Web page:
tion", Human Organization 18 (Summer, 1959), p. 58; Also see, Gayle D. Ness, 
ed. The Sociology of Economic Development: A Reader , (New York: Harper and 
Row, 1970), p. 11. 

Bert F. Hoselitz, "Stratification and Mobility in Industrial Society", 
International Social Science Journal 16 (1964), reprinted in, William A Faunce 
and William H. Form, eds.. Comparative Perspectives on Industrial Society , 
(Boston: Little Brown, 1969), p. 173. 



24 



12 

If one idea emerges from the literature, it is that industrialization 

and the extended family or clan are not compatible. Levy suiranarized the 

issue in absolute terms; "(E)very society regardless of the basis from which 

change took place, which has changed in the direction of relatively high 

levels of modernization has been marked by a change in the ideal structures 

for family types toward multilineal conjugal family units." Modernization 

and the Structure of Societies , p. 417. 

13 

Melvin M. Tumin, "Competing Status Systems", in Labor Commitment 

and Social Change in Developing Areas , ed. Wilbert E. Moore and Arnold 

Feldman, (New York: Social Science Research Council, 1960), p. 315. 

14 

William J. Goode, "Industrialization and Family Change", in North 

American Conference on the Social Implications of Technological Change , eds. 

Bert F. Hoselitz and Wilbert E. Moore, (Paris: Mouton, 1963), p. 242. 

Levy, Modernization and the Structure of Societies , p. 240. 

1 6 

Bruce F. Ryan, Social and Cultural Change , (New York: Ronald Press 

Company, 1969), p. 252. 

John T. Dunlop, Frederick H. Harbison, Clark Kerr, and Charles A. Myers, 
Industrialism and Industrial Man Reconsidered , (Princeton: The Inter-University 
Study of Human Resources in National Development, 1975), p. 37. 

18 

Ibid, pp. 36 and 37. 

19 

Bernard Karsh and Robert E. Cole, "Industrialization and the Convergence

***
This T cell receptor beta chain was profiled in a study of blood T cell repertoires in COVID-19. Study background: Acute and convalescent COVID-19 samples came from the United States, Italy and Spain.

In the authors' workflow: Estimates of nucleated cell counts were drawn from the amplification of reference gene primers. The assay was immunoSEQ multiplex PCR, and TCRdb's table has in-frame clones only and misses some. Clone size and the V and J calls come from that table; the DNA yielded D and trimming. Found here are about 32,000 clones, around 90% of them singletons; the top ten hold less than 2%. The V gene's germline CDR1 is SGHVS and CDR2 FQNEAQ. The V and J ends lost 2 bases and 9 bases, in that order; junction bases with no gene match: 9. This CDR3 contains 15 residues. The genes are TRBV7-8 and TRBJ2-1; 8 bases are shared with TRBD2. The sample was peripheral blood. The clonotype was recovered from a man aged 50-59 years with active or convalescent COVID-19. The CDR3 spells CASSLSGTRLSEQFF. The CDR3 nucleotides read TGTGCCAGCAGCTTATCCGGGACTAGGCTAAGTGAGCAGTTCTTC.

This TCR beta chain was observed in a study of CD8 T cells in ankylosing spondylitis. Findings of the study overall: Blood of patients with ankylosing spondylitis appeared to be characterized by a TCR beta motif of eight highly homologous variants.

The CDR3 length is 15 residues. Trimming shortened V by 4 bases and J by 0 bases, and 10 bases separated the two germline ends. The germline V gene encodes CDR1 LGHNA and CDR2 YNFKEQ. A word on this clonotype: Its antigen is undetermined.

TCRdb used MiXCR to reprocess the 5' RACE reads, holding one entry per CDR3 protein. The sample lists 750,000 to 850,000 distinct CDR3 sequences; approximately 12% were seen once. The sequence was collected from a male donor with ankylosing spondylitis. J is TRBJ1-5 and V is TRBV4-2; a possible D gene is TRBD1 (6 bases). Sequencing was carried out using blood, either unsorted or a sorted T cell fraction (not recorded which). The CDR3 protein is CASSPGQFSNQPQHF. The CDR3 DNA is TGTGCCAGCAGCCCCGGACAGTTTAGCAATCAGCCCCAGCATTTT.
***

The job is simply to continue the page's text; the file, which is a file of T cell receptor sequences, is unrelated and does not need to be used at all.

Hypothesis: Some Aspects of Contemporary Japan", Journal of Social Issues 

24 (October 1968), p. 46. 

20 

Caryl P. Haskins, "Science and Policy for a New Decade", Foreign 

Affairs 49 (January 1971), p. 239. 

21 

Levy, Modernization and the Structure of Societies , p. 103. 

22 

Moore and Feldman, Labor Commitment and Social Change , p. 59 and 60. 

23 

Wilbert E. Moore, Industrialization and Labor; Social Aspects of Economic 

Development , (New York: Russell and Russell, 1965), p. 13. 

24 

Kerr et al, Industrialism and Industrial Man , p. 233. 

25 

Socialist bloc nations have been excluded from many studies of 

comparative socio-economic development due to problems of comparability and 

the lack of data. See Irma Adelman and Cynthia Taft Morris, Society, Politics 

and Economic Development , (Baltimore: John Hopkins University Press, 1967), 



25 



p. 106; and Simon Kuznets, Modern Economic Growth , (New Haven: Yale 
University Press, 1966), p. 508. 

Nations which did not have a population of at least one million 
and a GNP of at least $500 million in 1965 were excluded from the analysis 
to insure comparability of national units. 

27 

One country which met the size minimums, Saudi Arabia, had to be 

dropped due to a lack of data. For more detailed information see; 

Stephen J. Kobrin, "Foreign Direct Investment, Industrialization and Social